Around the same time, Atari user Damo was making a new tracker for Atari ST: TTRAK. I tried it out and was very excited about it: compared to MaxYMiser, it is limited in terms of effects, but very versatile in terms of sounds (MaxYMiser did get updated recently, to be more on par with TTRAK!), and it has some really cool features. Really, it seemed perfect for this track, so I went for it. The only thing I was unsure about is whether I would be able to make the liquorice drop sounds sound good. But I totally was! I think that the drums actually sound pretty good; if you didn't know they had an odd origin, I wonder if you would've noticed!
    For the graphic (which I had a lot of trouble with as usual for 16+ colour pictures... it turned out a little glitchy but I'm fine with that, considering the style of the track ;)) I represented the bass, snare and cymbal with three household items that would've been good for them, but except for the plate I didn't actually use these specific objects. Moreover, for the actual samples I layered several recordings from different drops and different sources together to get a rich sound.
    I have decided not to analyse the song structure for this YouTube comment... listen to it a few times if you want, and draw your own conclusions!
    What really delighted me about this project is that when I presented it to the program's creator, he absolutely loved it!! :D I got an amazing reaction to it, which was very gratifying.
    I also submitted the track to Battle of the Bits' Summer Chip XI, and got 4th place out of 7 in the AY/YM category, and 137th out of 300 overall. Personally, I would've ranked it higher, but hey, of course I make music in a style that I particularly enjoy a lot myself. ;)
    Come semester I am going to follow two music theory courses at university, I am really curious what I will learn there! I feel like that since Frost Fright and Fairies, every new chiptune I brought out could be considered my best ever. If I get proper education, maybe that trend can continue? ;)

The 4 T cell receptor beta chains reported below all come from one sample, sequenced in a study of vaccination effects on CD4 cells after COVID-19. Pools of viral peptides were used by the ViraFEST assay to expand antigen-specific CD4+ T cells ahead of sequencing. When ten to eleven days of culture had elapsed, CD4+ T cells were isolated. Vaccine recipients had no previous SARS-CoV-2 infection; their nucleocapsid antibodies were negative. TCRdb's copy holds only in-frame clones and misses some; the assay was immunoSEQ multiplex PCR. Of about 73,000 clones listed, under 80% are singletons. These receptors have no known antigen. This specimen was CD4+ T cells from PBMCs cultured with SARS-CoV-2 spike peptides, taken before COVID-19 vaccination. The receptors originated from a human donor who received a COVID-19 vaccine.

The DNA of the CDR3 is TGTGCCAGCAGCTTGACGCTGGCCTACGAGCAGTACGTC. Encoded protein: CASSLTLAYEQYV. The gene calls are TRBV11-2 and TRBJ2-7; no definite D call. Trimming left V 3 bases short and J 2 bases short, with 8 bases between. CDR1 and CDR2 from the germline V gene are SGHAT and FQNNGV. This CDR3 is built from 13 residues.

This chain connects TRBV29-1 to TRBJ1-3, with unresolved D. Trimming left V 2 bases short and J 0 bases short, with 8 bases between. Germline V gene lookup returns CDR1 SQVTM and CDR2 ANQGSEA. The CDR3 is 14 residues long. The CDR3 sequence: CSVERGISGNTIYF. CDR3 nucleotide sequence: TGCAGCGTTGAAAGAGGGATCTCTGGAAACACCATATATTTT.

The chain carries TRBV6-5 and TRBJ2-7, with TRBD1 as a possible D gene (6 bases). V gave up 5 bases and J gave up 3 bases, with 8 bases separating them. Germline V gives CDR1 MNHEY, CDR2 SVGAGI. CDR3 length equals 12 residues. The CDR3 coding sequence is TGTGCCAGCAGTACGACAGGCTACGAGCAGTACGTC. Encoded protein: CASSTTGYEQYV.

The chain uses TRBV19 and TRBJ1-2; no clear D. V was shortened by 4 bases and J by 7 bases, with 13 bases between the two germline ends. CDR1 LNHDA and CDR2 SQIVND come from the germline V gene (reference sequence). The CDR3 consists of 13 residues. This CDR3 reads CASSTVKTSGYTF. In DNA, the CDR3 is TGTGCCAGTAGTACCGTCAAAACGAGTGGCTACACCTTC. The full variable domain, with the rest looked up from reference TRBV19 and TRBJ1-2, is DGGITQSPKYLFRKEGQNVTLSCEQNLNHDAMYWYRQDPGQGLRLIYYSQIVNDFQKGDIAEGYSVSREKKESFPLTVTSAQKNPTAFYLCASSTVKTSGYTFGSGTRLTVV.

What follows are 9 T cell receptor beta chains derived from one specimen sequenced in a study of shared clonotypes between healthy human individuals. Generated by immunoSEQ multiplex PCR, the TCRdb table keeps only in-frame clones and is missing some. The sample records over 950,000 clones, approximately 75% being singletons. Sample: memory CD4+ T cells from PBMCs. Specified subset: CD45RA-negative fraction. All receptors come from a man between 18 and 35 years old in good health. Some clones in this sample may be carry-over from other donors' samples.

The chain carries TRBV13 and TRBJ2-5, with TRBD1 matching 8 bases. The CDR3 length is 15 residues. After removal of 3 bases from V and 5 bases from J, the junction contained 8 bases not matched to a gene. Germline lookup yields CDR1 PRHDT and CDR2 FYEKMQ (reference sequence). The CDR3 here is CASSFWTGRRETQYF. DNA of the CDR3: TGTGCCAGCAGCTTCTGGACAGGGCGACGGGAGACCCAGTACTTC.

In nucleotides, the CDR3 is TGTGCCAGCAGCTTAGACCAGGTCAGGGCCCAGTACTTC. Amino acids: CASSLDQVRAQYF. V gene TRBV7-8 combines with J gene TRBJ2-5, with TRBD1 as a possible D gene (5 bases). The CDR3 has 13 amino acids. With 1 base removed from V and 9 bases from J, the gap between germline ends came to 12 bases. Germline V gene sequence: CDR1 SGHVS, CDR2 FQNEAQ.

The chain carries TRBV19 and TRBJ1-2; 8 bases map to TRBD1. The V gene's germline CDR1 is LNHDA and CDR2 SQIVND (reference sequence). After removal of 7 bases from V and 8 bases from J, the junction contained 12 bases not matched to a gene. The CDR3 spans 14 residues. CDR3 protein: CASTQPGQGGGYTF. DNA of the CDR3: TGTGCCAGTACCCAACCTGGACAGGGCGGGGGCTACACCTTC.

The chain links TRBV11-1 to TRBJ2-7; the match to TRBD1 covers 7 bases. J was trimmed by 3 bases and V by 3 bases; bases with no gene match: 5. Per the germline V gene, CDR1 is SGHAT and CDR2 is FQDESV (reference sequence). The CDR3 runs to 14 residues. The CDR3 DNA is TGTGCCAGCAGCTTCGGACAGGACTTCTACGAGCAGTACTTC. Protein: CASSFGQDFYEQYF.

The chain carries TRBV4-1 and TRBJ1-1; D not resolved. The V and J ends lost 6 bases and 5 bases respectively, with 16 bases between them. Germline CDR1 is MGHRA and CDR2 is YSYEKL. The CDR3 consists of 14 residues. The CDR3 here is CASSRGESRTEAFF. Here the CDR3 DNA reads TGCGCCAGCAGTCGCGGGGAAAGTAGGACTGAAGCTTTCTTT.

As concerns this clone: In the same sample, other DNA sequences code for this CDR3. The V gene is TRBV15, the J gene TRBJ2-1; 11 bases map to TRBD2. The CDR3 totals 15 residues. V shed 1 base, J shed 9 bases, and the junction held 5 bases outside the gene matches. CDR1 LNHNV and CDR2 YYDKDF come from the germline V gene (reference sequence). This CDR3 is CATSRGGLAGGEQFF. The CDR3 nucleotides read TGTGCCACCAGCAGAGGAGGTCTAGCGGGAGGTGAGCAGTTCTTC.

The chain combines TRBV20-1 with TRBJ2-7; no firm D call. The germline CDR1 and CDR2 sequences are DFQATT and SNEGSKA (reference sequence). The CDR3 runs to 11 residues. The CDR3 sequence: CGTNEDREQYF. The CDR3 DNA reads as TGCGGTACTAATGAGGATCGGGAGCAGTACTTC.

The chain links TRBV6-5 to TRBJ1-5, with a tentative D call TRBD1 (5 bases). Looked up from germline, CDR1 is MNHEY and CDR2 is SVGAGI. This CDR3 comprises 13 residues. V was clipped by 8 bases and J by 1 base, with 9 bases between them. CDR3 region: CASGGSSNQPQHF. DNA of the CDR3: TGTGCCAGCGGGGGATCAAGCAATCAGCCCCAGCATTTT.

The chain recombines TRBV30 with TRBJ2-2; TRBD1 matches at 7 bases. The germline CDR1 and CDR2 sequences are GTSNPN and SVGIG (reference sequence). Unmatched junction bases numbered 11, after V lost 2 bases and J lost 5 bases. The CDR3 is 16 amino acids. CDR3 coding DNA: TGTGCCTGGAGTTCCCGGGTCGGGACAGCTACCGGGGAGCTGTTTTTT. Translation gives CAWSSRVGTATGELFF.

I'm not sure yet if I will provide a download for the module. TTRAK is still in beta, and this track is affected by a bug in the current versions. I wonder how it will sound when that bug is fixed! You can download the song for playback on Atari hardware or an emulator (JAM on Windows will not play everything correctly, use SNDPlay) from This is something that I made just now, because the Google Drive folder I have was made specifically for MaxYMiser. I'm not sure yet if I will keep using this for TTRAK only, move my MaxYMiser stuff here too, or end up creating a Drive folder for TTRAK as well.
    I decided to record the program output for the video, for several reasons: this is a new program, and it is cool to show it off; all channels can be seen at once without scrolling, contrary to most of my MaxYMiser tracks; it is actually very easy to see what is going on, because of the big characters and the different colours for different instruments; and during the drops the screen flickers because I'm using too much CPU! I love that last one, hopefully it's not dangerous for anyone.

    I hope you enjoy the track!!

    Be the first to put the timestamp answering the following question in the comments to earn 7 CP: when does the track playback first make the screen flicker?
    An easy one. ;)"
  16. This is the first time since January 1st 2017 that a composition came out of a school assignment!

    "This semester, I'm following music theory courses at university. This week I had to write a piece in rounded continuous binary form for my homework. The first four measures of accompaniment were given; the melody and the rest of the piece we had to made up ourselves.
    I think I spent about three hours on this part of the homework, and I was enjoying it so much that at one point I thought "Maybe I should do some studying soon", only to realise that I was in fact studying. :D